The President of Ghana has tasked the Engineering Council of the Ministry of Works and Housing to conduct a comprehensive integrity audit of all public buildings to enable the government to effectively plan for earthquakes and other natural disasters. The meeting was organised by the Ministry of the Interior on the theme: “Building Resilience to Earthquakes – A National Priority.”
He urged the ministers of Works and Housing, and local Government, Decentralization and Rural Development to collaborate with the Ghana Institution of Engineers to develop a scheme that would entail homeowners retrofitting their homes to make them resistant to earthquakes. Mr. President, it would be fully completed if all these properties are insured and the liability losses that may arise as a result of a possible earthquake also insured. Where it’s difficult to mitigate and retain the risk, transfer is a better option.
Kindly permit me to ask these questions;
- Why should public buildings be insured and what are they insured against?
- Is Ghana ready to stand the consequences of a possible earthquake? What can we do as a country now?
An earthquake is a sudden movement of a portion of the earth’s surface that is sometimes sufficient to cause property damage, injury, and death.
Design of building
The design of a building or other structure is another pre-loss action. A building in an earthquake zone should be constructed to ride atop the ground without damage. These are the two major types of earthquake-resistant construction.
Box action design buildings are stiff and can withstand considerable ground motion. However, an intense earthquake can sever their foundations or other anchors.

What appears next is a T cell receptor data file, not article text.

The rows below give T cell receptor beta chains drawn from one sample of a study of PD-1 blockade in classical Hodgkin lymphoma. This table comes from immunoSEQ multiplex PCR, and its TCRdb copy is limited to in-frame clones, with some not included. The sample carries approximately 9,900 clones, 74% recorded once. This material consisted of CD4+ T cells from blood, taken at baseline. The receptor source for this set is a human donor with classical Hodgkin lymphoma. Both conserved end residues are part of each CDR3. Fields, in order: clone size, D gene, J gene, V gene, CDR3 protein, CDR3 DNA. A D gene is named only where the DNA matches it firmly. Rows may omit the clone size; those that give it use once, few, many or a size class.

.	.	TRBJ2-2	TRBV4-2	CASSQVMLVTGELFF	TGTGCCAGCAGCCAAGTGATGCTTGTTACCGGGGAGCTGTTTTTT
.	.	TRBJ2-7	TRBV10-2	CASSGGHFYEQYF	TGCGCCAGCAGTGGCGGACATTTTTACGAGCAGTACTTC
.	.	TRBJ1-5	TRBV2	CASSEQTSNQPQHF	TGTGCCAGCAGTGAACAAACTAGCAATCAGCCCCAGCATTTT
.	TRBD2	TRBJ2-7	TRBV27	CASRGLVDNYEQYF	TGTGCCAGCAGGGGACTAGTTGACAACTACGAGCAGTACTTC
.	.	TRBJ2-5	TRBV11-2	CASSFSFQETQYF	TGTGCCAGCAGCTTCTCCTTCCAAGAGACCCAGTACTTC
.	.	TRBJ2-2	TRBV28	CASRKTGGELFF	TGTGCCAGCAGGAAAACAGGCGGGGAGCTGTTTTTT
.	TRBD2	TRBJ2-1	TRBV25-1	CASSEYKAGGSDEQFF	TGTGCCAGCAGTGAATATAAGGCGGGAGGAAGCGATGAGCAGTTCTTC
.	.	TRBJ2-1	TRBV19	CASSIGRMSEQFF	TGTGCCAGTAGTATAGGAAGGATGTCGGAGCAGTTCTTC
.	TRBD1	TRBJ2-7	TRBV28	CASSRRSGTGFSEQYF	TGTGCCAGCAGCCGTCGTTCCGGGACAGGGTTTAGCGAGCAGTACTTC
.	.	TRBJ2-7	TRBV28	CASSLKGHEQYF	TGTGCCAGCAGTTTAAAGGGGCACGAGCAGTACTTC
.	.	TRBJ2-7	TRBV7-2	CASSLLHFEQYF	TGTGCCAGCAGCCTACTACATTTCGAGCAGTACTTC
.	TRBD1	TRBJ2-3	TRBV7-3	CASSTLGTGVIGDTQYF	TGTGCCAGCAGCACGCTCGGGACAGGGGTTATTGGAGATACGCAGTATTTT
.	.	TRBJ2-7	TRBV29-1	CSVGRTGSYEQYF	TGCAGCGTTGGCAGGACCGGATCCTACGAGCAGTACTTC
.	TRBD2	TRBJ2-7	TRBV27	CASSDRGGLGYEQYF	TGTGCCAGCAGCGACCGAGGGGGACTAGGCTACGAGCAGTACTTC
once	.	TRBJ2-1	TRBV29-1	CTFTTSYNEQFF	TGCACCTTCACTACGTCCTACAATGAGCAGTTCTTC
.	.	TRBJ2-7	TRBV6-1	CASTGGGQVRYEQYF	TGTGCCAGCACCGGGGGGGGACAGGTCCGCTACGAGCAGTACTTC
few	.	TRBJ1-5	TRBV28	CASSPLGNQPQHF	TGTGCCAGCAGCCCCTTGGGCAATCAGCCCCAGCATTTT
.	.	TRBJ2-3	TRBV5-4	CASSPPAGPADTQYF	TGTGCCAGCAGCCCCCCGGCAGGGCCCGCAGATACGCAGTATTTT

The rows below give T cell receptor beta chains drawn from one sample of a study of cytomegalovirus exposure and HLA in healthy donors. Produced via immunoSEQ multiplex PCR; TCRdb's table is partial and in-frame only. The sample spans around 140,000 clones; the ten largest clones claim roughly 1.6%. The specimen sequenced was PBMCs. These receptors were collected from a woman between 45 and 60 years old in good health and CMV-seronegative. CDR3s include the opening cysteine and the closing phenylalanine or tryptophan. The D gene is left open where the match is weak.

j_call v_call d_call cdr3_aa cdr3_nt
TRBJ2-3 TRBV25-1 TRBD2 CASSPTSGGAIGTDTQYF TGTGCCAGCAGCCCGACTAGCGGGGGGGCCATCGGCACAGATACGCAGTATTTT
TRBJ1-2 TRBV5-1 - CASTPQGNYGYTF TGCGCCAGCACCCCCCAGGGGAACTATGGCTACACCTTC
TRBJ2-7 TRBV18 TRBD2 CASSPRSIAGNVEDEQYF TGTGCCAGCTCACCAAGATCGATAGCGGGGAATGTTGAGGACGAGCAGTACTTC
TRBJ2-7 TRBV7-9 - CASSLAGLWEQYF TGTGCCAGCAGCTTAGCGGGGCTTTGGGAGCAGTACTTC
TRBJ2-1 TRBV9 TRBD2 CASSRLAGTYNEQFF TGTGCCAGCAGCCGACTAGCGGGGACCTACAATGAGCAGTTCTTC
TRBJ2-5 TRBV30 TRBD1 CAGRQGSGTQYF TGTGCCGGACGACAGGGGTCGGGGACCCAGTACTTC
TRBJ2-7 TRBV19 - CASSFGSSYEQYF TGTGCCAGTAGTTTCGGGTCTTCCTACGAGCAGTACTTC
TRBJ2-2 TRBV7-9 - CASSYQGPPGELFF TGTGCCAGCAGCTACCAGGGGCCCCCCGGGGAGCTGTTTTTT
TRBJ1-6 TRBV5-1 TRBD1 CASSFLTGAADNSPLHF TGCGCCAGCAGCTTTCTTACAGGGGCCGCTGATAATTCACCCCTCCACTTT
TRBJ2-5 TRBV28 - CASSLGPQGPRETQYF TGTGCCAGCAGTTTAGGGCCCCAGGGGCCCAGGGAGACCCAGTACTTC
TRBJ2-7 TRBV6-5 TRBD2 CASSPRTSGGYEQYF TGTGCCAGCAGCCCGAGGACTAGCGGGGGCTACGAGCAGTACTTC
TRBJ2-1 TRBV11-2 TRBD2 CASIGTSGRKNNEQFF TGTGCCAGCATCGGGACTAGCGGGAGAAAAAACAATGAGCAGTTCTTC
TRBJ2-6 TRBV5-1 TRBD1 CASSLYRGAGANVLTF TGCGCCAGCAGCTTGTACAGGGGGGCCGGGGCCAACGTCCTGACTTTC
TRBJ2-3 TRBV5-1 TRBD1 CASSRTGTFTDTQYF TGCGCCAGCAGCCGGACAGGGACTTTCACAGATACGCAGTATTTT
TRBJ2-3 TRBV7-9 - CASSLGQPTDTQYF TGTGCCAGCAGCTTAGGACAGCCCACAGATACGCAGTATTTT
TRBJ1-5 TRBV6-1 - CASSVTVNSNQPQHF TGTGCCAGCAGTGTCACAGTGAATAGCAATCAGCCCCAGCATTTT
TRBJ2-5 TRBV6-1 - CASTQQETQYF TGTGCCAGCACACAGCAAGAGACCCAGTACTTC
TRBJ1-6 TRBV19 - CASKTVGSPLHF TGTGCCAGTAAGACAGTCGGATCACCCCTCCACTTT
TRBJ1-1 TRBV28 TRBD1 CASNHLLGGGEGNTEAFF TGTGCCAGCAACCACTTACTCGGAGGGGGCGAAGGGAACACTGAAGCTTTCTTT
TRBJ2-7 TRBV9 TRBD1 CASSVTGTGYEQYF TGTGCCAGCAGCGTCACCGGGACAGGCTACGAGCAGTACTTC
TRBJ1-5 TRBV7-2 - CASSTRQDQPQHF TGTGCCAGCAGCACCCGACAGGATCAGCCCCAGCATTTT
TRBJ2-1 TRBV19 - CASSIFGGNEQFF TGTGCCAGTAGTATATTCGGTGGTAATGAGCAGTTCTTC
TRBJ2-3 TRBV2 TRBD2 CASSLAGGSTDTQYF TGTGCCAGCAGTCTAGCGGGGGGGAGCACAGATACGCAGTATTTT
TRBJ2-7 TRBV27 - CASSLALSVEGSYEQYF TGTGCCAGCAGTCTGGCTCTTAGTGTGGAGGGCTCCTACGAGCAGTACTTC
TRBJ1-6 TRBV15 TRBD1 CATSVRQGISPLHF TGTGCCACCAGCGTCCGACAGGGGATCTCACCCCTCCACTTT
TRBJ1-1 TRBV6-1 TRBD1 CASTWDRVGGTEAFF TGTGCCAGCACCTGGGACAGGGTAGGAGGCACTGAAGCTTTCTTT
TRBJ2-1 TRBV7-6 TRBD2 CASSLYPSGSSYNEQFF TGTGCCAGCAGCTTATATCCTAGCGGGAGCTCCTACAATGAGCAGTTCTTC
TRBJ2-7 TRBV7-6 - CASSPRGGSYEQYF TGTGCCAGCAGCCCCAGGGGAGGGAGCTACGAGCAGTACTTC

Frame action design relies on the building’s ability to absorb the energy of the earth’s movement.
Do we have these structures in Ghana? Maybe the engineers can help answer these questions but if we don’t have them then insurance is our best bet for now as we go through the other engineering works. All the risk associated with earthquake damage can be transferred to private insurance companies or we could set up a national flood and earthquake insurance program to prepare for some of these eventualities.
When you work in a commercial building and there’s fire or collapse or earthquake or any other natural disaster that affects the building to cause injury or damage to your property, who will be responsible?
If you enter a shopping mall or mart and get hurt as a result of fire or other events, whose responsibility is it to take care of you?
Whose responsibility is it when we send our children to schools and they get injured or even die because of fire at the premises or any other event like collapse of building?
The questions can go on and on…….
The answer is the owner of the place should be responsible to protect you and your properties. The follow-up question is, what will be your situation if the owner does not have the capacity to compensate you or replace your properties after you have suffered injury or damage to our propert?
There is a need to insure all commercial properties. Insurers have various policies design to cover commercial buildings. These policies cover perils such as;
- IMPACT DAMAGE
- AIRCRAFT AND/OR ARTICLES DROPPED THEREFROM
- HURRICANE, CYCLONE, TORNADO, TYPHOON, AND/OR WINDSTORM
- BURSTING OR OVERFLOWING OF WATER PIPES, APPARATUS
- AND THE LIKE
- EARTHQUAKE AND VOLCANIC ERUPTION (FIRE AND SHOCK)
- COLLAPSE for this extension shall mean the SUDDEN FALLING DOWN OR CAVING-IN OR FLATTENING INTO A MASS OF RUBBLE of a building or part of a building but excluding: